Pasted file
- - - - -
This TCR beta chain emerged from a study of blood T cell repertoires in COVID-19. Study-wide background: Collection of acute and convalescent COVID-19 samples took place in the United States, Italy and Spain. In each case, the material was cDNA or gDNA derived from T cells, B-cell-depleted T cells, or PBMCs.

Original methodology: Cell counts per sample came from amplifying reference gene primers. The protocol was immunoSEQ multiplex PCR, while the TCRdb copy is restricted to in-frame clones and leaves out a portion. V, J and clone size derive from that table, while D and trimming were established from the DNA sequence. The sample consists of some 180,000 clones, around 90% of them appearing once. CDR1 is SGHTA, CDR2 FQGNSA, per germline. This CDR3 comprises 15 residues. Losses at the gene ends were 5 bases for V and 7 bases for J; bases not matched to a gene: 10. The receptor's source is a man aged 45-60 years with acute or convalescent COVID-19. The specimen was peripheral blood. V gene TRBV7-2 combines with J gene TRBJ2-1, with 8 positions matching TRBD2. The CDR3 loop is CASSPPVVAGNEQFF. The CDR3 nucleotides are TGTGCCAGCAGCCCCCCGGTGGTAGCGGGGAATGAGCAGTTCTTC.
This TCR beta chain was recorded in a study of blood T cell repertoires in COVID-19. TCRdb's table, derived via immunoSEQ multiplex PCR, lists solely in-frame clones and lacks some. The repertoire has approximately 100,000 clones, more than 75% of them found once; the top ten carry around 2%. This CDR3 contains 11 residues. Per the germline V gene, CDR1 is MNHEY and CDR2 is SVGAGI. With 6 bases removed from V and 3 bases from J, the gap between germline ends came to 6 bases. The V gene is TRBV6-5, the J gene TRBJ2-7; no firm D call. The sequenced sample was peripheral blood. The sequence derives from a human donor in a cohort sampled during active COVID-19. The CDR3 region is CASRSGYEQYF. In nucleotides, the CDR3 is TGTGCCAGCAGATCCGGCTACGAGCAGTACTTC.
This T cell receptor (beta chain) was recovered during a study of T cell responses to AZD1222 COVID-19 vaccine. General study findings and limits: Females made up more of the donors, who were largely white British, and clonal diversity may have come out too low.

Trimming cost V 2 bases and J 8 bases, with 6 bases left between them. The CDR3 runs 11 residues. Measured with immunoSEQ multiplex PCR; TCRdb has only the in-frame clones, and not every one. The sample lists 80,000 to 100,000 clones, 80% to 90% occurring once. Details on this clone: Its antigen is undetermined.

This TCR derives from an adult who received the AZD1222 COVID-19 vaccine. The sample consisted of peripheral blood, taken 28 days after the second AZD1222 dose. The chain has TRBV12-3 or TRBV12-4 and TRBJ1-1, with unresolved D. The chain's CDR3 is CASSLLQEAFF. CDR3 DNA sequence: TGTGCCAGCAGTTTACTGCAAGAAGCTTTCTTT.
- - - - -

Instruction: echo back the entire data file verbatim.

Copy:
This TCR beta chain emerged from a study of blood T cell repertoires in COVID-19. Study-wide background: Collection of acute and convalescent COVID-19 samples took place in the United States, Italy and Spain. In each case, the material was cDNA or gDNA derived from T cells, B-cell-depleted T cells, or PBMCs.

Original methodology: Cell counts per sample came from amplifying reference gene primers. The protocol was immunoSEQ multiplex PCR, while the TCRdb copy is restricted to in-frame clones and leaves out a portion. V, J and clone size derive from that table, while D and trimming were established from the DNA sequence. The sample consists of some 180,000 clones, around 90% of them appearing once. CDR1 is SGHTA, CDR2 FQGNSA, per germline. This CDR3 comprises 15 residues. Losses at the gene ends were 5 bases for V and 7 bases for J; bases not matched to a gene: 10. The receptor's source is a man aged 45-60 years with acute or convalescent COVID-19. The specimen was peripheral blood. V gene TRBV7-2 combines with J gene TRBJ2-1, with 8 positions matching TRBD2. The CDR3 loop is CASSPPVVAGNEQFF. The CDR3 nucleotides are TGTGCCAGCAGCCCCCCGGTGGTAGCGGGGAATGAGCAGTTCTTC.
This TCR beta chain was recorded in a study of blood T cell repertoires in COVID-19. TCRdb's table, derived via immunoSEQ multiplex PCR, lists solely in-frame clones and lacks some. The repertoire has approximately 100,000 clones, more than 75% of them found once; the top ten carry around 2%. This CDR3 contains 11 residues. Per the germline V gene, CDR1 is MNHEY and CDR2 is SVGAGI. With 6 bases removed from V and 3 bases from J, the gap between germline ends came to 6 bases. The V gene is TRBV6-5, the J gene TRBJ2-7; no firm D call. The sequenced sample was peripheral blood. The sequence derives from a human donor in a cohort sampled during active COVID-19. The CDR3 region is CASRSGYEQYF. In nucleotides, the CDR3 is TGTGCCAGCAGATCCGGCTACGAGCAGTACTTC.
This T cell receptor (beta chain) was recovered during a study of T cell responses to AZD1222 COVID-19 vaccine. General study findings and limits: Females made up more of the donors, who were largely white British, and clonal diversity may have come out too low.

Trimming cost V 2 bases and J 8 bases, with 6 bases left between them. The CDR3 runs 11 residues. Measured with immunoSEQ multiplex PCR; TCRdb has only the in-frame clones, and not every one. The sample lists 80,000 to 100,000 clones, 80% to 90% occurring once. Details on this clone: Its antigen is undetermined.

This TCR derives from an adult who received the AZD1222 COVID-19 vaccine. The sample consisted of peripheral blood, taken 28 days after the second AZD1222 dose. The chain has TRBV12-3 or TRBV12-4 and TRBJ1-1, with unresolved D. The chain's CDR3 is CASSLLQEAFF. CDR3 DNA sequence: TGTGCCAGCAGTTTACTGCAAGAAGCTTTCTTT.